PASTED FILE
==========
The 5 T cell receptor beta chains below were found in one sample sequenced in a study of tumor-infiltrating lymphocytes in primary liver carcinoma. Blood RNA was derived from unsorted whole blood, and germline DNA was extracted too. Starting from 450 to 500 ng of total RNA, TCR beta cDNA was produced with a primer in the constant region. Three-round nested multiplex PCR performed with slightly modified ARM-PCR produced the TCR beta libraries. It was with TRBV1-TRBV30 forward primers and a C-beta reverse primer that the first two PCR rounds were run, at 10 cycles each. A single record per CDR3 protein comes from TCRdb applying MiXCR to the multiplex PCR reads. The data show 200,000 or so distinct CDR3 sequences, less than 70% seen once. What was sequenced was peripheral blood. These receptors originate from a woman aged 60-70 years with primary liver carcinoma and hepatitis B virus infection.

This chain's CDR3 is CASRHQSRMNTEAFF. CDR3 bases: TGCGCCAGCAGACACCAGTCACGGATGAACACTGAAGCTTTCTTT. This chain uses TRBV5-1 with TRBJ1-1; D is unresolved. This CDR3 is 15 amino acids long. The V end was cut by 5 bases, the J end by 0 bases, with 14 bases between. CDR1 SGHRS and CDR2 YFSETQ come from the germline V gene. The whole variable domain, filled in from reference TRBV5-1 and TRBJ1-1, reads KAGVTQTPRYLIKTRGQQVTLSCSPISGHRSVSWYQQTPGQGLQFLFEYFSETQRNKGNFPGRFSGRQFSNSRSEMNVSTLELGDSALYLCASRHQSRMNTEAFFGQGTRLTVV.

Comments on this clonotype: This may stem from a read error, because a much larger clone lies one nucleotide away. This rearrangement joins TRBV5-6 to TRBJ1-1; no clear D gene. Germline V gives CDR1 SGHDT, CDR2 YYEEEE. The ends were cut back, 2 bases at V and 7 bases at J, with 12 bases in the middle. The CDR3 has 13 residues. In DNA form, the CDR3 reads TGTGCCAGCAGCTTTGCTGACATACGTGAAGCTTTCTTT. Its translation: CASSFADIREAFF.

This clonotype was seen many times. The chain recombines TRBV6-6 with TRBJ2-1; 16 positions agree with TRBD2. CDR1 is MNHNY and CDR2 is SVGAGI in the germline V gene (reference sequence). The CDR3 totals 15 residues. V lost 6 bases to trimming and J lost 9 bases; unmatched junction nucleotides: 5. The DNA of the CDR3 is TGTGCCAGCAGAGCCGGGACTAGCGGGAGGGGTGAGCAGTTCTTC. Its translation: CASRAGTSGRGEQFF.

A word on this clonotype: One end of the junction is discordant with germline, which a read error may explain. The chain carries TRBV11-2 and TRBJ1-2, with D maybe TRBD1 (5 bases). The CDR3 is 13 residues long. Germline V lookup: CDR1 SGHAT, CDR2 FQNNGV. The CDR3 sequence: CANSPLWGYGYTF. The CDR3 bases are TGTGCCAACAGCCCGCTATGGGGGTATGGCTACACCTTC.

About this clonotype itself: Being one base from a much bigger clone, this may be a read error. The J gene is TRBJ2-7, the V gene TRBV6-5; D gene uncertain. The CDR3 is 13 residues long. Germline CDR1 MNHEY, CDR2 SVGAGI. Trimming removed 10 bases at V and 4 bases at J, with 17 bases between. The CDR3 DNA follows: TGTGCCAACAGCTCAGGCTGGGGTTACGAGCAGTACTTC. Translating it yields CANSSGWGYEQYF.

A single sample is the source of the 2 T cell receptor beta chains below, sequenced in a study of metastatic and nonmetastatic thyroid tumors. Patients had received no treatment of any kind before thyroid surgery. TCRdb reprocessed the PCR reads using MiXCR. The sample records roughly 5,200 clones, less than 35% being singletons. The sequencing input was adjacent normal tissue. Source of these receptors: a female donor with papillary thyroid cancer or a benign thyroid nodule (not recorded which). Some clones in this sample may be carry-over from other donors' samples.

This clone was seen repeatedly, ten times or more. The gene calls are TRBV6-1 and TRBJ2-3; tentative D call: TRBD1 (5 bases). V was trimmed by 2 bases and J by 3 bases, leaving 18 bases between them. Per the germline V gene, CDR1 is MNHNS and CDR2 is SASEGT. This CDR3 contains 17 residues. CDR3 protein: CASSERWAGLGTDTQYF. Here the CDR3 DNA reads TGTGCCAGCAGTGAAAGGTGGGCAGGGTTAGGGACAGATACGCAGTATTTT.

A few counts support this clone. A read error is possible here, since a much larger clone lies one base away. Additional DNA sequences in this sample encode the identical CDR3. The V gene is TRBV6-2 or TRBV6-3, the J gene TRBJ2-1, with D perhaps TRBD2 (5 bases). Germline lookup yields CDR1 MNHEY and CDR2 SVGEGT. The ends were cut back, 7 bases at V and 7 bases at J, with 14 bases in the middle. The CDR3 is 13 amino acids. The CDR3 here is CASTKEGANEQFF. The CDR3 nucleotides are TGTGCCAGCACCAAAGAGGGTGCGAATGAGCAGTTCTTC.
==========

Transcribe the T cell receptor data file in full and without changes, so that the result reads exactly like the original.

The 5 T cell receptor beta chains below were found in one sample sequenced in a study of tumor-infiltrating lymphocytes in primary liver carcinoma. Blood RNA was derived from unsorted whole blood, and germline DNA was extracted too. Starting from 450 to 500 ng of total RNA, TCR beta cDNA was produced with a primer in the constant region. Three-round nested multiplex PCR performed with slightly modified ARM-PCR produced the TCR beta libraries. It was with TRBV1-TRBV30 forward primers and a C-beta reverse primer that the first two PCR rounds were run, at 10 cycles each. A single record per CDR3 protein comes from TCRdb applying MiXCR to the multiplex PCR reads. The data show 200,000 or so distinct CDR3 sequences, less than 70% seen once. What was sequenced was peripheral blood. These receptors originate from a woman aged 60-70 years with primary liver carcinoma and hepatitis B virus infection.

This chain's CDR3 is CASRHQSRMNTEAFF. CDR3 bases: TGCGCCAGCAGACACCAGTCACGGATGAACACTGAAGCTTTCTTT. This chain uses TRBV5-1 with TRBJ1-1; D is unresolved. This CDR3 is 15 amino acids long. The V end was cut by 5 bases, the J end by 0 bases, with 14 bases between. CDR1 SGHRS and CDR2 YFSETQ come from the germline V gene. The whole variable domain, filled in from reference TRBV5-1 and TRBJ1-1, reads KAGVTQTPRYLIKTRGQQVTLSCSPISGHRSVSWYQQTPGQGLQFLFEYFSETQRNKGNFPGRFSGRQFSNSRSEMNVSTLELGDSALYLCASRHQSRMNTEAFFGQGTRLTVV.

Comments on this clonotype: This may stem from a read error, because a much larger clone lies one nucleotide away. This rearrangement joins TRBV5-6 to TRBJ1-1; no clear D gene. Germline V gives CDR1 SGHDT, CDR2 YYEEEE. The ends were cut back, 2 bases at V and 7 bases at J, with 12 bases in the middle. The CDR3 has 13 residues. In DNA form, the CDR3 reads TGTGCCAGCAGCTTTGCTGACATACGTGAAGCTTTCTTT. Its translation: CASSFADIREAFF.

This clonotype was seen many times. The chain recombines TRBV6-6 with TRBJ2-1; 16 positions agree with TRBD2. CDR1 is MNHNY and CDR2 is SVGAGI in the germline V gene (reference sequence). The CDR3 totals 15 residues. V lost 6 bases to trimming and J lost 9 bases; unmatched junction nucleotides: 5. The DNA of the CDR3 is TGTGCCAGCAGAGCCGGGACTAGCGGGAGGGGTGAGCAGTTCTTC. Its translation: CASRAGTSGRGEQFF.

A word on this clonotype: One end of the junction is discordant with germline, which a read error may explain. The chain carries TRBV11-2 and TRBJ1-2, with D maybe TRBD1 (5 bases). The CDR3 is 13 residues long. Germline V lookup: CDR1 SGHAT, CDR2 FQNNGV. The CDR3 sequence: CANSPLWGYGYTF. The CDR3 bases are TGTGCCAACAGCCCGCTATGGGGGTATGGCTACACCTTC.

About this clonotype itself: Being one base from a much bigger clone, this may be a read error. The J gene is TRBJ2-7, the V gene TRBV6-5; D gene uncertain. The CDR3 is 13 residues long. Germline CDR1 MNHEY, CDR2 SVGAGI. Trimming removed 10 bases at V and 4 bases at J, with 17 bases between. The CDR3 DNA follows: TGTGCCAACAGCTCAGGCTGGGGTTACGAGCAGTACTTC. Translating it yields CANSSGWGYEQYF.

A single sample is the source of the 2 T cell receptor beta chains below, sequenced in a study of metastatic and nonmetastatic thyroid tumors. Patients had received no treatment of any kind before thyroid surgery. TCRdb reprocessed the PCR reads using MiXCR. The sample records roughly 5,200 clones, less than 35% being singletons. The sequencing input was adjacent normal tissue. Source of these receptors: a female donor with papillary thyroid cancer or a benign thyroid nodule (not recorded which). Some clones in this sample may be carry-over from other donors' samples.

This clone was seen repeatedly, ten times or more. The gene calls are TRBV6-1 and TRBJ2-3; tentative D call: TRBD1 (5 bases). V was trimmed by 2 bases and J by 3 bases, leaving 18 bases between them. Per the germline V gene, CDR1 is MNHNS and CDR2 is SASEGT. This CDR3 contains 17 residues. CDR3 protein: CASSERWAGLGTDTQYF. Here the CDR3 DNA reads TGTGCCAGCAGTGAAAGGTGGGCAGGGTTAGGGACAGATACGCAGTATTTT.

A few counts support this clone. A read error is possible here, since a much larger clone lies one base away. Additional DNA sequences in this sample encode the identical CDR3. The V gene is TRBV6-2 or TRBV6-3, the J gene TRBJ2-1, with D perhaps TRBD2 (5 bases). Germline lookup yields CDR1 MNHEY and CDR2 SVGEGT. The ends were cut back, 7 bases at V and 7 bases at J, with 14 bases in the middle. The CDR3 is 13 amino acids. The CDR3 here is CASTKEGANEQFF. The CDR3 nucleotides are TGTGCCAGCACCAAAGAGGGTGCGAATGAGCAGTTCTTC.